(Pictured: Apollo 11 takes off, 50 years ago this morning.)
The earliest space mission I remember is the joint Gemini 6 and 7 flight in December 1965, which was followed by Gemini 8 in March of 1966; the latter was just after I turned six. Our family watched the launches and the splashdowns on TV whenever we could, and TVs were sometimes rolled into our classrooms to watch them in school. By the time Apollo 7 flew in October 1968, I knew that each of the succeeding missions was intended to push us closer to the moon. I remember seeing the Apollo 8 TV broadcast from moon orbit on Christmas Eve 1968, and I thrilled along with Apollo 9 and 10 in the spring of 1969. Apollo 11 launched on the morning of Wednesday, July 16, 1969. It was the middle of summer vacation, but I was not a late-riser, so I was up and tuned into Walter Cronkite long before the 8:32AM liftoff, 50 years ago this morning.
During the intervening three days, life went on for nine-year-old me. I probably had a Midget League baseball game or piano lessons to go to, and we would have have had the little swimming pool filled up in the dooryard. In mid-July, Dad would have been making hay, one of the few farm jobs Mother helped with, and so we may have been packed off to Grandma Vera’s or to friends in town for an afternoon or two so that work could be done.
On the day of the landing, Sunday, July 20, we went to a family gathering at a farm belonging to one of my mother’s cousins near Evansville, Wisconsin. It was a large gathering—not just my cousins but a bunch of second cousins too, maybe 50 people in all, for what must have been a spectacular potluck picnic. The weather was hot and sunny, and I remember us outside most of the afternoon. At some point, I came inside for a moment and saw the adults in the living room watching TV coverage of the landing, although I didn’t watch for long myself. On that day, playing outside took priority over everything else.
Because Dad had cows to milk, we would have left for home not long after the landing itself, which took place at 3:18 in our time zone. We watched TV from the moment we got home, waiting for Neil Armstrong to get out. Dad came in from the barn and Armstrong still hadn’t gotten out. Regular bedtime came and Armstrong still hadn’t gotten out. My youngest brother, who was not yet three, had gone to bed long before, but Mother and Dad decided to wake him up to watch with us, even though they knew that he probably wouldn’t remember what he was seeing.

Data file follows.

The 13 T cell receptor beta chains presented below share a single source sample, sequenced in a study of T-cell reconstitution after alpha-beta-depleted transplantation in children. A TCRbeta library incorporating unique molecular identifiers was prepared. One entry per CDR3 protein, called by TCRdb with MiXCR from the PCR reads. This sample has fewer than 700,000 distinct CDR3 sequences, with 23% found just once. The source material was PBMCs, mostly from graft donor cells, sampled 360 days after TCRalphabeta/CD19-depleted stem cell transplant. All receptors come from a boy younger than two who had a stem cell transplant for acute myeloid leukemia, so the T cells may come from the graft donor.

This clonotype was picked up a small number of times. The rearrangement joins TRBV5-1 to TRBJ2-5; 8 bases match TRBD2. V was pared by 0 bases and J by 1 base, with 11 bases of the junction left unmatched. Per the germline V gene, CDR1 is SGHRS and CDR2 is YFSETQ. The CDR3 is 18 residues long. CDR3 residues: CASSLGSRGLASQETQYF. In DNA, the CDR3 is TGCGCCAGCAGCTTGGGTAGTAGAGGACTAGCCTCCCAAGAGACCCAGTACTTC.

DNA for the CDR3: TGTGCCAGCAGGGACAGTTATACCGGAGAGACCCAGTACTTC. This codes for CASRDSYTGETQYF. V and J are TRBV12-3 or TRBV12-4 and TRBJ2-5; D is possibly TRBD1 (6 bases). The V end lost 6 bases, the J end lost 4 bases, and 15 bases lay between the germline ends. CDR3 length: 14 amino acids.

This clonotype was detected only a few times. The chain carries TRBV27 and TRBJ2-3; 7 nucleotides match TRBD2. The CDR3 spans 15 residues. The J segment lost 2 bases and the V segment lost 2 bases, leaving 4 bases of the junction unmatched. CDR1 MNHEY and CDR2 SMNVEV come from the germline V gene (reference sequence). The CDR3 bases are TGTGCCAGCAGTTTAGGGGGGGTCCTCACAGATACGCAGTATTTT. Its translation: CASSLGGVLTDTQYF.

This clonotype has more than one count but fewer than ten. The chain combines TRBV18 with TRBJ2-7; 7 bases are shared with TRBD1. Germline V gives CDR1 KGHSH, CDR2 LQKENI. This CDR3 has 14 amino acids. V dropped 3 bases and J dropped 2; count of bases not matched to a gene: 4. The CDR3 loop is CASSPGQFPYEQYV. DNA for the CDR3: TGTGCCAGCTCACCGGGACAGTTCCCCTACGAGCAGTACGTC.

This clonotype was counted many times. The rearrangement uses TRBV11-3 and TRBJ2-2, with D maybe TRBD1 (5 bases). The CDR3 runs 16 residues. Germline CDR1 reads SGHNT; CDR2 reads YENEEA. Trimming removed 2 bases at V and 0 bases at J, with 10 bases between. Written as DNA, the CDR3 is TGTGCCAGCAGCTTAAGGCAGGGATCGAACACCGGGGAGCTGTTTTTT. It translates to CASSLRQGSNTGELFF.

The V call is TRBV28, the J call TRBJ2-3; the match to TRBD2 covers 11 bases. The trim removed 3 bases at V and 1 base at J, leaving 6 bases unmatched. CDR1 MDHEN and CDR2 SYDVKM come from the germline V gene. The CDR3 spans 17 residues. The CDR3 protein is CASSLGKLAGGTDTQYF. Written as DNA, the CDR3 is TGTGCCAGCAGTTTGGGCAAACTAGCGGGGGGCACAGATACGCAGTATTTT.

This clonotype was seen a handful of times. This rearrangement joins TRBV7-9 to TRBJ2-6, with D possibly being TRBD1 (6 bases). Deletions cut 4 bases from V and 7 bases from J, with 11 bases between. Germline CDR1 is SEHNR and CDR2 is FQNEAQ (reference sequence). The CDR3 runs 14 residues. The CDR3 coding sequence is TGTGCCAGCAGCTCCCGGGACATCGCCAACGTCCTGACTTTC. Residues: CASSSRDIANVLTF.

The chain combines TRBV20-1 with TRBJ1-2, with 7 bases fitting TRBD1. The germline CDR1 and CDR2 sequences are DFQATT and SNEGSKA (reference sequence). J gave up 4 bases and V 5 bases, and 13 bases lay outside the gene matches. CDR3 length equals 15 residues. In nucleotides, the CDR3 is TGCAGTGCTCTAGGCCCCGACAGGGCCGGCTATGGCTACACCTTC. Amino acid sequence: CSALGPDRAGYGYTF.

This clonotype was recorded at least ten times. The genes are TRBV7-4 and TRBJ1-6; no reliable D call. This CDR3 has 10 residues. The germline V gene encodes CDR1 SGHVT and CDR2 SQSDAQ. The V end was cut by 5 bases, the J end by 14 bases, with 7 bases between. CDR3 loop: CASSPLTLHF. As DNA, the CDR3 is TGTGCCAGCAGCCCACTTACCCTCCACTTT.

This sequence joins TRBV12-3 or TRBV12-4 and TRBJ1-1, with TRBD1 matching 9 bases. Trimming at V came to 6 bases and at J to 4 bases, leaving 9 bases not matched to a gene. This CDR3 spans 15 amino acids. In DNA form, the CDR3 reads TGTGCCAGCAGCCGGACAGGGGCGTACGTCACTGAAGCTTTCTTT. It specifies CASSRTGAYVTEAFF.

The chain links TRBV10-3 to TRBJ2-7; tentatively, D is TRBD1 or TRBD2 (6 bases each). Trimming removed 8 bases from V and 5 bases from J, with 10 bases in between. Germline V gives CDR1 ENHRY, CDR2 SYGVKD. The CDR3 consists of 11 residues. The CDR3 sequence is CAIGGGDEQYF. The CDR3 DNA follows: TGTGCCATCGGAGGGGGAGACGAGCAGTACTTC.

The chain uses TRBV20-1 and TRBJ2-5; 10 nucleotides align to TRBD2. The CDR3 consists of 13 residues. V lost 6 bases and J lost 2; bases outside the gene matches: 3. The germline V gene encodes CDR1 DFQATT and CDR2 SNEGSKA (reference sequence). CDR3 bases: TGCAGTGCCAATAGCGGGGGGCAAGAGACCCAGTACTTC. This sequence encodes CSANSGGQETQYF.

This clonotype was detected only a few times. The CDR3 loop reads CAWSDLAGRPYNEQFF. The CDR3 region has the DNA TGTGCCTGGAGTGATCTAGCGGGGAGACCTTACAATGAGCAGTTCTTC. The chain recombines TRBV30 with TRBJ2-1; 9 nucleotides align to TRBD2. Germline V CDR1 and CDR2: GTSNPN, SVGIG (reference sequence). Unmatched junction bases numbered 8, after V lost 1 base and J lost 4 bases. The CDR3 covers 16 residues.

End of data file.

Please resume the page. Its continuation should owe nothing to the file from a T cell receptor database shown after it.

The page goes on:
Finally, at about 9:30, the astronauts opened the hatch. We watched the blurry picture and listened to the communications between the Earth and the moon for 10 minutes until Armstrong finally came out. It took him five minutes to reach the surface and deliver his famous line about one small step and a giant leap. We saw Buzz Aldrin come out, and we watched them plant the American flag. I believe we also heard President Nixon’s call to them. What I don’t remember is seeing them get back aboard the Lunar Module. It was midnight when they closed the hatch, and little boys, even those who were space-crazed, had surrendered to sleep by then.
If you visited my parents’ house today, I could show you the exact spot on the floor of the living room where I sat and watched it all happen.
During the 1960s race to the moon, NASA PR did a fair amount of mythmaking. Looking back 50 years, from the ruined world of 2019, the Apollo program really is almost mythological: the magnitude of the challenge, the commitment of the political leaders, the brains of the scientists, the ingenuity of the engineers, and the bravery of the astronauts. Such heroic exploits could happen only in Greek hero-tales or Viking sagas. They could come only from the pen of a poet.
If you remember Apollo 11, where were you, and how did you see it?
If you’d like to follow Apollo 11 this week as it happened 50 years ago, you have options. Apollo 11 in Real Time is a remarkable simulation; the Apollo 50th Twitter feed will keep your timeline stocked every hour of the day. If you would like to relive the flight in 90 minutes, CNN’s documentary Apollo 11, which played in theaters earlier this year, is riveting. The six-hour PBS documentary about the U.S. space program from the Mercury Seven to Apollo 11, Chasing the Moon, is worthwhile also.